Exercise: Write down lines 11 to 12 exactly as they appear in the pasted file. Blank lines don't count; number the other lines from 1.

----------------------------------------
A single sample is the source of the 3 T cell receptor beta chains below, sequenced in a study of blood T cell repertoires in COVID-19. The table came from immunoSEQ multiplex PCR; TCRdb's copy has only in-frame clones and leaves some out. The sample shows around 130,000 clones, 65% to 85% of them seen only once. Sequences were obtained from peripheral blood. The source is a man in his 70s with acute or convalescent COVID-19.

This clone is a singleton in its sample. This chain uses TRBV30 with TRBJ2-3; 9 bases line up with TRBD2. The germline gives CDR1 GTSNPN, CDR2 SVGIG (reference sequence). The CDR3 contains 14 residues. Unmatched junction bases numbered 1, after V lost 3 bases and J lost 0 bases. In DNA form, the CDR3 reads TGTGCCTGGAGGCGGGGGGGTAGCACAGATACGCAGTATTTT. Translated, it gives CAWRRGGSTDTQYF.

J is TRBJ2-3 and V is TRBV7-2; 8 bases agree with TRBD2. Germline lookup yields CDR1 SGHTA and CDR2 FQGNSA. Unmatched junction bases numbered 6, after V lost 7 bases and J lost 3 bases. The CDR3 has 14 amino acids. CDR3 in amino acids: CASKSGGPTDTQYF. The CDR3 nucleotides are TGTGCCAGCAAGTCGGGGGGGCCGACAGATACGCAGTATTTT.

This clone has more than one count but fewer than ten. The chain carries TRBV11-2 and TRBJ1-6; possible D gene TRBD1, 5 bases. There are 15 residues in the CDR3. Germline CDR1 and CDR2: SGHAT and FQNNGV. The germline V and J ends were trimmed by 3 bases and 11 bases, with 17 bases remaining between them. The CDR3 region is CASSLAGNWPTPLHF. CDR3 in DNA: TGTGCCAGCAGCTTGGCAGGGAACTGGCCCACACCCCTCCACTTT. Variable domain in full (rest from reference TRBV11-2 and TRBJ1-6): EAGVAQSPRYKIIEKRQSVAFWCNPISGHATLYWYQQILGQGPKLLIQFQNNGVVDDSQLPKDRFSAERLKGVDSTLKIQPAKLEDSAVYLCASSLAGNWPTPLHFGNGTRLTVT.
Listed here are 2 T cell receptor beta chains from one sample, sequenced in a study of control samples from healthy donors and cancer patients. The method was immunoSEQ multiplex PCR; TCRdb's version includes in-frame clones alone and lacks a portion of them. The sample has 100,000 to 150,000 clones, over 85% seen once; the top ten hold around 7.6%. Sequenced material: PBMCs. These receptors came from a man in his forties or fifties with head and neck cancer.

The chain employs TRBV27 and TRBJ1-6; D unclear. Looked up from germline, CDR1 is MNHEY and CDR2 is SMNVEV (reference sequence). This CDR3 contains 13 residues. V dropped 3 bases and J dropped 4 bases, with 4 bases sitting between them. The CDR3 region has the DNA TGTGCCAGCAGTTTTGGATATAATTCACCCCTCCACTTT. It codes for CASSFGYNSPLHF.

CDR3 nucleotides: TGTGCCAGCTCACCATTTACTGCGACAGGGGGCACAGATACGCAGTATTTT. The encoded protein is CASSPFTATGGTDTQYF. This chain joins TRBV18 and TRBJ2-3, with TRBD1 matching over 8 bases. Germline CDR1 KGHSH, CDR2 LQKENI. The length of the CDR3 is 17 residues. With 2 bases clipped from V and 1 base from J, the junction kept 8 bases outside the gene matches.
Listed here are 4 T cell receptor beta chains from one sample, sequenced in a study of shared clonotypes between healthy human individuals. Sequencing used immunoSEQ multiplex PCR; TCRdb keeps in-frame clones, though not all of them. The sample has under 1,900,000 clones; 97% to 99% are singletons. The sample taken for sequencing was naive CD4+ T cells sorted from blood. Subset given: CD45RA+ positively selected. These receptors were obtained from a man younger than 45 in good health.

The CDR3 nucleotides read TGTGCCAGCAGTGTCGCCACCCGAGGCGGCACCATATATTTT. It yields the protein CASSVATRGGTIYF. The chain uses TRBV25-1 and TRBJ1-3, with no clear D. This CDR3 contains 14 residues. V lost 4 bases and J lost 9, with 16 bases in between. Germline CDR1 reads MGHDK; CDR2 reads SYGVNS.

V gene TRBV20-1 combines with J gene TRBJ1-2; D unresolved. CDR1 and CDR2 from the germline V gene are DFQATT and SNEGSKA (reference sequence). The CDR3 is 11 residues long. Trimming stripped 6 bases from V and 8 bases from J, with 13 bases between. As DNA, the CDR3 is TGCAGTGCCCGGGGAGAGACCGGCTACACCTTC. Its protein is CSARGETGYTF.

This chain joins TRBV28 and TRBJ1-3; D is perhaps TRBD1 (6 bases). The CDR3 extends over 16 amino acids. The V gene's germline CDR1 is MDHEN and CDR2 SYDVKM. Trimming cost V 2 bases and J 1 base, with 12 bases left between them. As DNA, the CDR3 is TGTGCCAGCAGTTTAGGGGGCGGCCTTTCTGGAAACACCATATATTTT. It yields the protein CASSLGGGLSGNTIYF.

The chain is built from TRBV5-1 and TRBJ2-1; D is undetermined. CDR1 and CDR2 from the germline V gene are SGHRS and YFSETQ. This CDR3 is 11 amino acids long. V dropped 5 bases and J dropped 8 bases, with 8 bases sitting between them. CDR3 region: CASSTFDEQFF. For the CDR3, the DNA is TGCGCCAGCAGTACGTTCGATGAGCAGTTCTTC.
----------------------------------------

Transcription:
This chain joins TRBV28 and TRBJ1-3; D is perhaps TRBD1 (6 bases). The CDR3 extends over 16 amino acids. The V gene's germline CDR1 is MDHEN and CDR2 SYDVKM. Trimming cost V 2 bases and J 1 base, with 12 bases left between them. As DNA, the CDR3 is TGTGCCAGCAGTTTAGGGGGCGGCCTTTCTGGAAACACCATATATTTT. It yields the protein CASSLGGGLSGNTIYF.

The chain is built from TRBV5-1 and TRBJ2-1; D is undetermined. CDR1 and CDR2 from the germline V gene are SGHRS and YFSETQ. This CDR3 is 11 amino acids long. V dropped 5 bases and J dropped 8 bases, with 8 bases sitting between them. CDR3 region: CASSTFDEQFF. For the CDR3, the DNA is TGCGCCAGCAGTACGTTCGATGAGCAGTTCTTC.